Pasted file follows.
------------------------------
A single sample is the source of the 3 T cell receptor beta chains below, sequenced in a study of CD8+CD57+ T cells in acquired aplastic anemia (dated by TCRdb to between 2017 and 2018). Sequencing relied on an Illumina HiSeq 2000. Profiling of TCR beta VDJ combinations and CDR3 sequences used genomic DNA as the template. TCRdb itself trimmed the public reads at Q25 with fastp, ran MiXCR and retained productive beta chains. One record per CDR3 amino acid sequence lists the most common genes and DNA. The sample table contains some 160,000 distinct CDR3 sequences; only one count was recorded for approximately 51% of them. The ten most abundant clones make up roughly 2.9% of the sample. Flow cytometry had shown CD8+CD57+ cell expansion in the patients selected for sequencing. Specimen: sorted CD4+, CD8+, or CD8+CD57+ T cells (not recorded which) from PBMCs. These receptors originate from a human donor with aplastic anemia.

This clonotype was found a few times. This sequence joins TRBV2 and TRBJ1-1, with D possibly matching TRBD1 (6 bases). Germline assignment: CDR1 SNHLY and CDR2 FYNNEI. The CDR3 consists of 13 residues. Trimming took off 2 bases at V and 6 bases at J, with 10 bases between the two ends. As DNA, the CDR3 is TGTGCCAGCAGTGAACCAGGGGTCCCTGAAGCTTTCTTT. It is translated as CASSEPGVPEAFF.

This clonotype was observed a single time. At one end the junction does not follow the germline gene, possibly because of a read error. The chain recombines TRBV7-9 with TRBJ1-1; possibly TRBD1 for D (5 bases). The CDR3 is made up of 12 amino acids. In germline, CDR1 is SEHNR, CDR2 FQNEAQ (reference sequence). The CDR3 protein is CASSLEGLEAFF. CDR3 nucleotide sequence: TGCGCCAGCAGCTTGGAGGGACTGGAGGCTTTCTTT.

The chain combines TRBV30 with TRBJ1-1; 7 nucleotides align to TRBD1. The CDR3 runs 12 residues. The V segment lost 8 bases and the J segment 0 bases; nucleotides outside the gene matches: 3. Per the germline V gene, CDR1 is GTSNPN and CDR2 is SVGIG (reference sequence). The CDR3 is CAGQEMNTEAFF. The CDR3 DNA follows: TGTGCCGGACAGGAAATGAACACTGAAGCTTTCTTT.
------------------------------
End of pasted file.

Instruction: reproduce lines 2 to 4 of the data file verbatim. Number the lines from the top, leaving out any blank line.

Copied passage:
This clonotype was found a few times. This sequence joins TRBV2 and TRBJ1-1, with D possibly matching TRBD1 (6 bases). Germline assignment: CDR1 SNHLY and CDR2 FYNNEI. The CDR3 consists of 13 residues. Trimming took off 2 bases at V and 6 bases at J, with 10 bases between the two ends. As DNA, the CDR3 is TGTGCCAGCAGTGAACCAGGGGTCCCTGAAGCTTTCTTT. It is translated as CASSEPGVPEAFF.

This clonotype was observed a single time. At one end the junction does not follow the germline gene, possibly because of a read error. The chain recombines TRBV7-9 with TRBJ1-1; possibly TRBD1 for D (5 bases). The CDR3 is made up of 12 amino acids. In germline, CDR1 is SEHNR, CDR2 FQNEAQ (reference sequence). The CDR3 protein is CASSLEGLEAFF. CDR3 nucleotide sequence: TGCGCCAGCAGCTTGGAGGGACTGGAGGCTTTCTTT.

The chain combines TRBV30 with TRBJ1-1; 7 nucleotides align to TRBD1. The CDR3 runs 12 residues. The V segment lost 8 bases and the J segment 0 bases; nucleotides outside the gene matches: 3. Per the germline V gene, CDR1 is GTSNPN and CDR2 is SVGIG (reference sequence). The CDR3 is CAGQEMNTEAFF. The CDR3 DNA follows: TGTGCCGGACAGGAAATGAACACTGAAGCTTTCTTT.